We went in through the bleacher gate on Lansdowne St. so we could check out the new "Big Concourse" under the right field stands. The Big Concourse is another effort to make Fenway more comfortable by adding more space and giving fans more concession options. The space comes from a former storage area near Gate B and by taking parts of the old laundry building (now a parking garage) and turning it into concession areas, new rest rooms and a customer service desk. The rest of the area consists of tables, picnic benches and just plain, old open space - something Fenway has always been sorely lacking.

I really applaud the Henry ownership team in their efforts to do their best to make Fenway more fan friendly. Turning Yawkey Way into a street fair, the incredible Monster Seats and now the Big Concourse are three of the primary examples. You're never going to turn a 90-year-old building into Camden Yards or Pac Bell Park, but it's great to see the Sox making an effort.

As we made our way through the ballpark we stopped by "Autograph Alley", where former Sox outfielder Rick Miller (that's pronounced "Mueller") was signing. It was nice to meet a member of the great 1975 Red Sox team, and I got him to sign my scorebook and shook his hand.

We made our way to very nice grandstand seats in medium left field and waited for the game to begin. Of course, the Sox didn't leave the outcome much in doubt for very long, as they quickly battered Orioles starter Omar Daal for seven runs in 1 and 2/3 innings. By the end of the 4th it was 12-0. Derek Lowe pitched quite well for the Sox, giving up only one earned run in six innings before the mop-up squad came in. By the end of the game, Bill Mueller was the only regular player left in the game (and was rewarded with a standing ovation before his last at bat.)

Ramiro Mendoza came in to face the Orioles in the top of the 9th and the tension mounted: would Mendoza be able to hold an 11 run lead? Actually, Mendoza pitched quite well and set the Orioles down with the crowd getting louder and louder as each out was recorded. Finally, Mendoza struck out Brian Roberts looking and the crowd exploded! The Sox were returning to the postseason for the first time in four years.

The player's celebration started off fairly low key, but as the crowd continued to cheer the team, the players started to feed off the energy. Things really got rolling as Kevin Millar croaked out a few bars of "Born in the USA" (don't give up your day job, Kevin). Then new Boston folk hero David Ortiz took the microphone and told us what great fans we were and how the team was going to try to bring a world championship back to Boston. This, of course, made things even louder. Then some of the players came out with bottles of champagne and started to spray fans sitting in the first few rows of seats. It was very exciting to watch and to be a part of.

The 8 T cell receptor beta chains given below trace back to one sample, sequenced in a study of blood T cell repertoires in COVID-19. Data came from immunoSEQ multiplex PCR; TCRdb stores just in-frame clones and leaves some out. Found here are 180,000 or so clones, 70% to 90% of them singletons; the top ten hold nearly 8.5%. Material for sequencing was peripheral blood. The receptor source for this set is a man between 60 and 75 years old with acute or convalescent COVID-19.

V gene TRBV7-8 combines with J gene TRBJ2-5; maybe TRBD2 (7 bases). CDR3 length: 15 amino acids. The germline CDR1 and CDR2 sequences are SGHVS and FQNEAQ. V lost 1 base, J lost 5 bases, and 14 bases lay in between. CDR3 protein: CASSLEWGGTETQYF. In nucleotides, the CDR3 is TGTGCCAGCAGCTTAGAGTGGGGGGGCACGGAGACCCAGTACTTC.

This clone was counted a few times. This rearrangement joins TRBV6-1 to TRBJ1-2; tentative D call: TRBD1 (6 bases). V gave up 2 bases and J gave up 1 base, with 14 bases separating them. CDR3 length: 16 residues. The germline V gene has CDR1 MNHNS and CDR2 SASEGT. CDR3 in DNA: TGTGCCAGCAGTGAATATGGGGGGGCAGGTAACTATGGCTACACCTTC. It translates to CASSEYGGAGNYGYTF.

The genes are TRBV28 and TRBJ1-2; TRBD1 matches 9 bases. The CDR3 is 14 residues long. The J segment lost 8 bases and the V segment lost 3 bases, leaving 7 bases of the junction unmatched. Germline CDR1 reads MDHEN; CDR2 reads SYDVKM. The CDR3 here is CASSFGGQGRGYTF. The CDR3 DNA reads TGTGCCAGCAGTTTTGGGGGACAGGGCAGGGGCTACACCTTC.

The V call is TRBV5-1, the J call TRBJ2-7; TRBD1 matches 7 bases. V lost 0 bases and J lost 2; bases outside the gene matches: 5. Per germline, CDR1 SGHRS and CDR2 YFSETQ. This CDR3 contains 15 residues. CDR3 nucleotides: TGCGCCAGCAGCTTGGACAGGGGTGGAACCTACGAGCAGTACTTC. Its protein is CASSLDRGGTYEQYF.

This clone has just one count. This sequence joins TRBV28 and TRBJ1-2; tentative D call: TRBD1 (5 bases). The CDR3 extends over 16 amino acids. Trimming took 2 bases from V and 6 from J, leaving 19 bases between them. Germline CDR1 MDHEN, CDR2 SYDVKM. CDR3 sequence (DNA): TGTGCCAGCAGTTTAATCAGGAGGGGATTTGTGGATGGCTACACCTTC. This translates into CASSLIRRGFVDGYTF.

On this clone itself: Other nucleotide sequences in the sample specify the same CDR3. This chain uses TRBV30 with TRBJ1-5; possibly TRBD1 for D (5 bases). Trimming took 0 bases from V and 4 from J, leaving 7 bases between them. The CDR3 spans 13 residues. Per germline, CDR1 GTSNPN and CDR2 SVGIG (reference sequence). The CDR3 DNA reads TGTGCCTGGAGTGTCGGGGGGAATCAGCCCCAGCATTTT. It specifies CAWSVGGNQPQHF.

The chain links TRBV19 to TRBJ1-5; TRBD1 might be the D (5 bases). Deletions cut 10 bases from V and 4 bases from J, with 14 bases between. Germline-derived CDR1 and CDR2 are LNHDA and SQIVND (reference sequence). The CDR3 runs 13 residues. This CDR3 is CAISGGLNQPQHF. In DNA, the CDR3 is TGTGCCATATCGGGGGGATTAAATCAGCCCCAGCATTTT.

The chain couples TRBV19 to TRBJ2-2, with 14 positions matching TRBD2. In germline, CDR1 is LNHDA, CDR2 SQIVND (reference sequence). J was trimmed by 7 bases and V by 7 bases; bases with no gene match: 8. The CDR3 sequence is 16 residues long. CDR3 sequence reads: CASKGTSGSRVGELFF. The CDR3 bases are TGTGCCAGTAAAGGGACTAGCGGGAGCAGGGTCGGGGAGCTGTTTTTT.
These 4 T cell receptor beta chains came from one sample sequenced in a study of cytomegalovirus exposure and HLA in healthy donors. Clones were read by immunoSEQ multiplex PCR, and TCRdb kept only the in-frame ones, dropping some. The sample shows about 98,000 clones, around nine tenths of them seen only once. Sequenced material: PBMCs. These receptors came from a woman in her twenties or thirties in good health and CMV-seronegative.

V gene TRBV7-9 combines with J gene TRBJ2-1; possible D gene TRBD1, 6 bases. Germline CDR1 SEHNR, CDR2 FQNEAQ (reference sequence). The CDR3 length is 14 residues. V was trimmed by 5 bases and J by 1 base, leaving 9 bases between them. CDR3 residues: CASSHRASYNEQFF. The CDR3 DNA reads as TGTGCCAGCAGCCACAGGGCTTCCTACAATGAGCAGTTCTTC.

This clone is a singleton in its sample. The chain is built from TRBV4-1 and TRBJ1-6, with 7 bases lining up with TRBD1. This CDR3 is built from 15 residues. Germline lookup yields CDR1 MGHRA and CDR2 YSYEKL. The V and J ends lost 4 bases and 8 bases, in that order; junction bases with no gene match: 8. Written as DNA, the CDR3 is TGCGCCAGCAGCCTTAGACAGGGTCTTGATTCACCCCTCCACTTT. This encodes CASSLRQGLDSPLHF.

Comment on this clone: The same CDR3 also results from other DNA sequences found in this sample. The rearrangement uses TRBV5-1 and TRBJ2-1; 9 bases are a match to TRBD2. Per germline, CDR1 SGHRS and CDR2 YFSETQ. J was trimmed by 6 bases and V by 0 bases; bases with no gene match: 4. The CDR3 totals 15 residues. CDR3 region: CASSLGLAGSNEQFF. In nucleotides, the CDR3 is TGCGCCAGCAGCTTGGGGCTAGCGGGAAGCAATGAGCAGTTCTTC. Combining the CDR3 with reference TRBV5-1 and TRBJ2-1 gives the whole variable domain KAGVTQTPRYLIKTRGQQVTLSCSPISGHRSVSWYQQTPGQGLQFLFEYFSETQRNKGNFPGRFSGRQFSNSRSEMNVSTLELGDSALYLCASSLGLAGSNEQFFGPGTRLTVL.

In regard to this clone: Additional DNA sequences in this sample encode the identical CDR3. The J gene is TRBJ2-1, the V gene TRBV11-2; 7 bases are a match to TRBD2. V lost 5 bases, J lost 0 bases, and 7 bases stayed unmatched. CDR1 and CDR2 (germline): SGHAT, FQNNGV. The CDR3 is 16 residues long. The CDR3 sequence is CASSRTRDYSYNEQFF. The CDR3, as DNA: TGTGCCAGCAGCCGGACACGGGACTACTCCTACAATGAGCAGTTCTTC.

We finally headed for the exits and checked out the wild card hats and T-shirts being sold. After deciding that $30 each (!) was a bit much, we headed home.

It was a great, memorable night. Now the magic number counter is reset to 11 - the number of wins the Sox would need to get to win the World Series.

Tuesday, September 23, 2003

Have I mentioned that David Ortiz is my hero? What a game against the Orioles. The Sox are down 3-2, despite a nice performance by Wakefield. Pawsox perfect gamer Bronson Arroyo comes in and gives up two runs in the 9th and Baltimore leads 5-2. The Sox offense has looked pretty anemic all night (only 4 hits to that point), so I figure it's over.

So what happens? Todd Walker hits a 3 run homer in the bottom of the 9th to tie it. Then the newly rejuvinated Byung-Hyun Kim holds Baltimore in the 10th to set up Ortiz's walk off home run in the bottom of the inning. Red Sox Win!!!!

The magic number is down to 3, and Seattle is losing 1-0 to Anahiem in the 5th as I write this.

On a completely different topic, my wife has a subscription to People Magazine. I usually page through it to see if there's anything interesting. In the most recent issue there was, of course, another article about the most overhyped couple of the new milennium, Ben Affleck and Jennifer Lopez. I was looking at the article (OK, I was really looking at the pictures of J. Lo. in a bikini) and I noticed that one of the captions for the pictures said that she was drying off with a $740 designer towel. $740 for a towel! I'd bet that the last three generations of my family hasn't spent that much money on towels, total. Some people really just have too much money for their own good.

Sunday, September 21, 2003

I took my son, J., to a batting cage nearby today. He loved it, and I had a good time, too. I stuck him in the slowest softball cage and he actually made pretty decent contact on at several of his swings. It was, without a doubt, the high point of my weekend.